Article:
The recent investigative series in The Toronto Star sheds light to the often illegal practices of hiring and exploitative working conditions of foreign ‘nannies’ in Canada. Part 1 details how nannies are lured into and trapped in bogus jobs or forced to work illegally while living and working in unacceptable conditions. According to the Star, “the popular federal Live-In Caregiver Program has become a nanny trap.” One Filipina caregiver recounts how her passport was taken away by a Toronto recruiter and how she ended up with 16 other unemployed Filipina caregivers sleeping on the floor of the recruiter’s basement “in custody, detention, imprisonment and incarceration, without proper food … harassed, frightened, scared.” Part 2 reveals how federal agencies fail to protect foreign caregivers. It seems there are serious gaps and sloppy practices in the two federal departments who are supposed to be overseeing the Live-in Caregiver Program. The Star notes that ” federal offices have made questionable approvals of applications from nanny recruitment agencies.” What the two-part series doesn’t discuss are the reasons why Filipina women are compelled to leave their homes, families and country behind.

An article by Victoria Tauli-Corpuz (the current chair of the UN Permanent Forum of Indigenous Issues) sheds light to some of the possible reasons. Her article “Globalization and its impacts on indigenous women: The Philippine case,” details the consequences of World Bank Structural Adjustment Program policies on indigenous women in her country. Especially the liberalization of agriculture has resulted in aggressive forms of cash crop production which has had severe impacts on indigenous women, the majority of whom continue to be engaged in subsistence food production. The cash crop production directly affects the land tenure and production by indigenous peoples who are unable to compete with imported crops.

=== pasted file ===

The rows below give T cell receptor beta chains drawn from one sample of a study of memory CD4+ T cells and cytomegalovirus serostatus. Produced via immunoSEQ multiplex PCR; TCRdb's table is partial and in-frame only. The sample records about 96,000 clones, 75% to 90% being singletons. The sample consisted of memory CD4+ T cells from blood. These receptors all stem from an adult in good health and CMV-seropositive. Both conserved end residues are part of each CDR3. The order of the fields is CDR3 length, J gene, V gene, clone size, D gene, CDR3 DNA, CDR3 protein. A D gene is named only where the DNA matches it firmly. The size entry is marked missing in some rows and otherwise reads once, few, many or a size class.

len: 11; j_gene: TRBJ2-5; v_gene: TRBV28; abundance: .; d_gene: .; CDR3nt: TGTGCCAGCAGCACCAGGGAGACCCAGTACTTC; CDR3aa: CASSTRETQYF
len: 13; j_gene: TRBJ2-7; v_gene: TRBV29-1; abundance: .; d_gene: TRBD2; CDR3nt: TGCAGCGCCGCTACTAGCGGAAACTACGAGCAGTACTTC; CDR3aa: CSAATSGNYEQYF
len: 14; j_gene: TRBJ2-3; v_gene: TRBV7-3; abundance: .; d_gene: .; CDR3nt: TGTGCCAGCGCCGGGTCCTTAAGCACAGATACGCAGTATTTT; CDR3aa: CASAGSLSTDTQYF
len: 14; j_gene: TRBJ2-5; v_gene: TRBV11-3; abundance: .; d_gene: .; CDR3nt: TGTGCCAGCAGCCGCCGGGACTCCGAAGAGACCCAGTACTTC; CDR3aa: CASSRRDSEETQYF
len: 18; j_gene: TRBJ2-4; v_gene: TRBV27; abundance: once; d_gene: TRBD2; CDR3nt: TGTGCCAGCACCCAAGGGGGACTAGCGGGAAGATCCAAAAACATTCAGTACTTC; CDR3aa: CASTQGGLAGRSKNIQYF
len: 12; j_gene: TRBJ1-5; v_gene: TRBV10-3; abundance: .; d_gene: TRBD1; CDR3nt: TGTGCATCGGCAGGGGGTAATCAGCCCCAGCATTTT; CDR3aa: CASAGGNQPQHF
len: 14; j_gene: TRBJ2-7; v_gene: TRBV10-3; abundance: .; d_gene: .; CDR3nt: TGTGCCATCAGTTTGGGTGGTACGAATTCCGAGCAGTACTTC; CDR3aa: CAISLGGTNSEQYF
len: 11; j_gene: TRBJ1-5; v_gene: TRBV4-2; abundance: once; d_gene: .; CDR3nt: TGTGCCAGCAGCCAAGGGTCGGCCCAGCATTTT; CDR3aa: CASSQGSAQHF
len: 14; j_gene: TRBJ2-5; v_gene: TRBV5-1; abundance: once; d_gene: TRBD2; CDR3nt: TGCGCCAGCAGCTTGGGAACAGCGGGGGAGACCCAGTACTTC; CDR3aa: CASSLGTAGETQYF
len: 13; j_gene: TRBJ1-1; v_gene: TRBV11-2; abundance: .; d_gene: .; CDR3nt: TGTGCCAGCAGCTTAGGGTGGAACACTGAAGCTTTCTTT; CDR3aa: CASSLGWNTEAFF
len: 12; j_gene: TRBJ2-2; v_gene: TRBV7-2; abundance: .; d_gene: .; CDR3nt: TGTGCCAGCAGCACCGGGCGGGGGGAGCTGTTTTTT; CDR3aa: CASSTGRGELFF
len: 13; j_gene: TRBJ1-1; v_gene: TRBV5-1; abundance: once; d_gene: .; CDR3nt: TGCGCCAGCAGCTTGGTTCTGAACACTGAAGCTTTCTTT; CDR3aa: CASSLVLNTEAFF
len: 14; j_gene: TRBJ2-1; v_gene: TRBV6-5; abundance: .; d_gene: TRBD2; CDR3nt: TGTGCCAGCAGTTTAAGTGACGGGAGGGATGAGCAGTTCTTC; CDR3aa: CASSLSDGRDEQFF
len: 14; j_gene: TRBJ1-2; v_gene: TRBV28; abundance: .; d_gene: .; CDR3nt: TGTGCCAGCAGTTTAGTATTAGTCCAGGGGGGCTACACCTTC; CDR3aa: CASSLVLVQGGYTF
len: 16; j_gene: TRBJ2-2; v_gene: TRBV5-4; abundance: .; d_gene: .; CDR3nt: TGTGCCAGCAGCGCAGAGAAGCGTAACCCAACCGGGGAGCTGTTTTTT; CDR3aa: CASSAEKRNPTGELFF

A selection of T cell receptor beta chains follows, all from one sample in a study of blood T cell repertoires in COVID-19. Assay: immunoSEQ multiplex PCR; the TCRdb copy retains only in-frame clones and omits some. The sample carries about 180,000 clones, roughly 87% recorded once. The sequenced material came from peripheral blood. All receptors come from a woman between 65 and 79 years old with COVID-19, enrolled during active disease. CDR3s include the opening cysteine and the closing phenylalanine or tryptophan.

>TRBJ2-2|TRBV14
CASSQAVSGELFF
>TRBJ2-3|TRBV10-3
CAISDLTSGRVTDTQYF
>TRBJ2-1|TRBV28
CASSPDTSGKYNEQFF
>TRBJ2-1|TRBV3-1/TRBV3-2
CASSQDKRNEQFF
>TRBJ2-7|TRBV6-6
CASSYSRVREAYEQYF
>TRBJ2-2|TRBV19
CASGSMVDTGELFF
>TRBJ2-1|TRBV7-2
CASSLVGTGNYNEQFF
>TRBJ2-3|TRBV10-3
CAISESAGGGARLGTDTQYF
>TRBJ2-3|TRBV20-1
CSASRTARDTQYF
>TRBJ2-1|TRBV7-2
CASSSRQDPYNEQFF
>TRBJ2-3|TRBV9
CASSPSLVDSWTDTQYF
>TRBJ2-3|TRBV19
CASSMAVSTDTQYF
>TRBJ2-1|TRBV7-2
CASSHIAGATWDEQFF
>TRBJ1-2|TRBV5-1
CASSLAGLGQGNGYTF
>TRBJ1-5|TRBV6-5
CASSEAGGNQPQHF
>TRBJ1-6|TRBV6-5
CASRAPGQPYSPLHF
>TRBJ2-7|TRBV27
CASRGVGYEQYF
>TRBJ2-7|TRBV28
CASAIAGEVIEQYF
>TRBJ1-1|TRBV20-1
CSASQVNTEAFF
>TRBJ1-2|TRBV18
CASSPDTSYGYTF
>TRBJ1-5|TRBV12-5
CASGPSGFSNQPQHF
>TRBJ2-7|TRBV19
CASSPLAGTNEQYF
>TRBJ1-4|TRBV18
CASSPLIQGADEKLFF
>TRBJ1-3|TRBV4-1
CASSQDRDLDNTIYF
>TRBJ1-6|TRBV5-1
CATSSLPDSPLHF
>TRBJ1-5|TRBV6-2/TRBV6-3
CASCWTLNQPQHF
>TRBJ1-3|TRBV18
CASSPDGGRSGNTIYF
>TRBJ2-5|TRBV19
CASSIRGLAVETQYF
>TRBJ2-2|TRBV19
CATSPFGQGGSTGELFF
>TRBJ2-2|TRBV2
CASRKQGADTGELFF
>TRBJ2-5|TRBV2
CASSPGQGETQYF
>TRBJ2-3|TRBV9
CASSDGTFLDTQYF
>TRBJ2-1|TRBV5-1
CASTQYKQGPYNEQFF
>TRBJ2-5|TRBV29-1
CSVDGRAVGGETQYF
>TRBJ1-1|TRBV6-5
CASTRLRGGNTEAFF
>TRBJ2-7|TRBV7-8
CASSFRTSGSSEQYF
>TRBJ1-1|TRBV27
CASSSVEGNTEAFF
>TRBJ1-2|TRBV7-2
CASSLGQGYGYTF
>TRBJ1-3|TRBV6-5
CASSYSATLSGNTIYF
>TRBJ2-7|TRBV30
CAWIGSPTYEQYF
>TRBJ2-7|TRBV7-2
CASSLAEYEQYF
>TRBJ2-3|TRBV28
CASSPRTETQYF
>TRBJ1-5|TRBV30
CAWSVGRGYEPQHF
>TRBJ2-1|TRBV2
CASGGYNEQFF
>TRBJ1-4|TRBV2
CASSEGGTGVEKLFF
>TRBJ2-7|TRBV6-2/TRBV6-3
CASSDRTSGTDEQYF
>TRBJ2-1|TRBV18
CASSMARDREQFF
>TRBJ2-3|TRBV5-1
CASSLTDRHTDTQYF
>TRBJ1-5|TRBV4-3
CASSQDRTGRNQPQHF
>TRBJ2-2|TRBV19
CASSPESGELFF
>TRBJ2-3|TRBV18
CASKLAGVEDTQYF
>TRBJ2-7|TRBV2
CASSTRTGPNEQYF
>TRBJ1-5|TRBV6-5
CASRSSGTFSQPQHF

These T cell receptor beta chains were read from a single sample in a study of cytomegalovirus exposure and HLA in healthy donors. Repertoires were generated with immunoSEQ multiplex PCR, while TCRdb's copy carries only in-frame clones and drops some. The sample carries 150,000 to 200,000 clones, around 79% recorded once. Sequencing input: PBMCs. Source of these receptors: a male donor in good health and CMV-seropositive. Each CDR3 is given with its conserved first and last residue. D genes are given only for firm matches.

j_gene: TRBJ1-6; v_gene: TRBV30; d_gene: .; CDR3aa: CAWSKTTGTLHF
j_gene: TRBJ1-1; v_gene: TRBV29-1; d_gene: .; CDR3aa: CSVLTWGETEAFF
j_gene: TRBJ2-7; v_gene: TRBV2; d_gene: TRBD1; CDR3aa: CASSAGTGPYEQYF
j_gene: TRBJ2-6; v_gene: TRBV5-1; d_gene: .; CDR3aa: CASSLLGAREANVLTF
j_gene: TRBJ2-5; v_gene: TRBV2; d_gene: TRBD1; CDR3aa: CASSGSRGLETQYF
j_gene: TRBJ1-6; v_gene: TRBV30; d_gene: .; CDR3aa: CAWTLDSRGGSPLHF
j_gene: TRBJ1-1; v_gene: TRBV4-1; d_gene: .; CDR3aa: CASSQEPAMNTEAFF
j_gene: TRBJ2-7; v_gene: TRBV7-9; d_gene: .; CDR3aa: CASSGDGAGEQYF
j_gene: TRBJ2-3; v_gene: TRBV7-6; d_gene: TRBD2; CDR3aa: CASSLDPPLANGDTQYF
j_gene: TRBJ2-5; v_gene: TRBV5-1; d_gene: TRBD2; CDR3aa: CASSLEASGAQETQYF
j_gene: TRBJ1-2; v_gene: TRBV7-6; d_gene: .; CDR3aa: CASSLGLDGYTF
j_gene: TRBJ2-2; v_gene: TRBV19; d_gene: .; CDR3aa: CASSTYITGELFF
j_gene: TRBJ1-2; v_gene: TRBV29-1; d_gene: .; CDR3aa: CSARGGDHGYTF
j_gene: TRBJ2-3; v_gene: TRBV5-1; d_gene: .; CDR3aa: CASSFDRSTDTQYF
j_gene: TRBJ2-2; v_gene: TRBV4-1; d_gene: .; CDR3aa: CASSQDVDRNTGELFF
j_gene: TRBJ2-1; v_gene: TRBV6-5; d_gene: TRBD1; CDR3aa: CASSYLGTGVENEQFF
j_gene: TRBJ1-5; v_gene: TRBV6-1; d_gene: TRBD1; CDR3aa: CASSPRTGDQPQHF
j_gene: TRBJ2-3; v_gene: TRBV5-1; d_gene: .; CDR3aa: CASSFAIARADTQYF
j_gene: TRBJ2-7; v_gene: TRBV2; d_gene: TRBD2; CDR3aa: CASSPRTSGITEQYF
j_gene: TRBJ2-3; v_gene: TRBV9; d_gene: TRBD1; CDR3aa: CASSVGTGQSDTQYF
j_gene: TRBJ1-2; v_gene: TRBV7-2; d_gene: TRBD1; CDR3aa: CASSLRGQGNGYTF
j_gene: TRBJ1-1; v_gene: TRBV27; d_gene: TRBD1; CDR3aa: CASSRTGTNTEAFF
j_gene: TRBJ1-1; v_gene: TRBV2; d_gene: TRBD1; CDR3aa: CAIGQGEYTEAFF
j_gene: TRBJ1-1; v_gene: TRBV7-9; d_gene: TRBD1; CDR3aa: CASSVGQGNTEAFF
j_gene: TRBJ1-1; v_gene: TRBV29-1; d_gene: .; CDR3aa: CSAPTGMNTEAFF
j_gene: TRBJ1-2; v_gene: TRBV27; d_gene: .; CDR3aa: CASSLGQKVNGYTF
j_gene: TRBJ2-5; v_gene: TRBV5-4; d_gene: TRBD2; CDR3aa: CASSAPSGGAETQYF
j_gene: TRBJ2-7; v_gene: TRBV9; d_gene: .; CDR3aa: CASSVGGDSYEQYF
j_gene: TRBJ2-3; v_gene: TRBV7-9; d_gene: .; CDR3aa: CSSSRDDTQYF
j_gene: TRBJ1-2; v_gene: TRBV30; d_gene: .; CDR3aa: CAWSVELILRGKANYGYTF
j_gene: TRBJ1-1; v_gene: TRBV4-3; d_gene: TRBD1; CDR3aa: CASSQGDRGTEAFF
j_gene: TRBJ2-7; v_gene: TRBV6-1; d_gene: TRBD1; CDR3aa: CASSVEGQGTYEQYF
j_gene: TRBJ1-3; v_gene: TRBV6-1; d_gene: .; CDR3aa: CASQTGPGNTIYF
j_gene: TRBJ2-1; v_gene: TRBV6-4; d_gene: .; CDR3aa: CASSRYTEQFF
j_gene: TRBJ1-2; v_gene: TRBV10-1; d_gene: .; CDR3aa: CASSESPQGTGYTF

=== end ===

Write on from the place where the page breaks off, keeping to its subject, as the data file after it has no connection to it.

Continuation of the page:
The WTO trade agreements drive countries to produce agricultural exports rather than food for local consumption. This requires concentration of land ownership and production capacity to the hands of few large agribusinesses and landowners. This leaves “hundreds of thousands of indigenous peasant women insecure over their rights to their ancestral lands.” It also threatens local food security, increases health risks and further degrades the environment. Cash crops require large amounts of pesticides and fertilizers.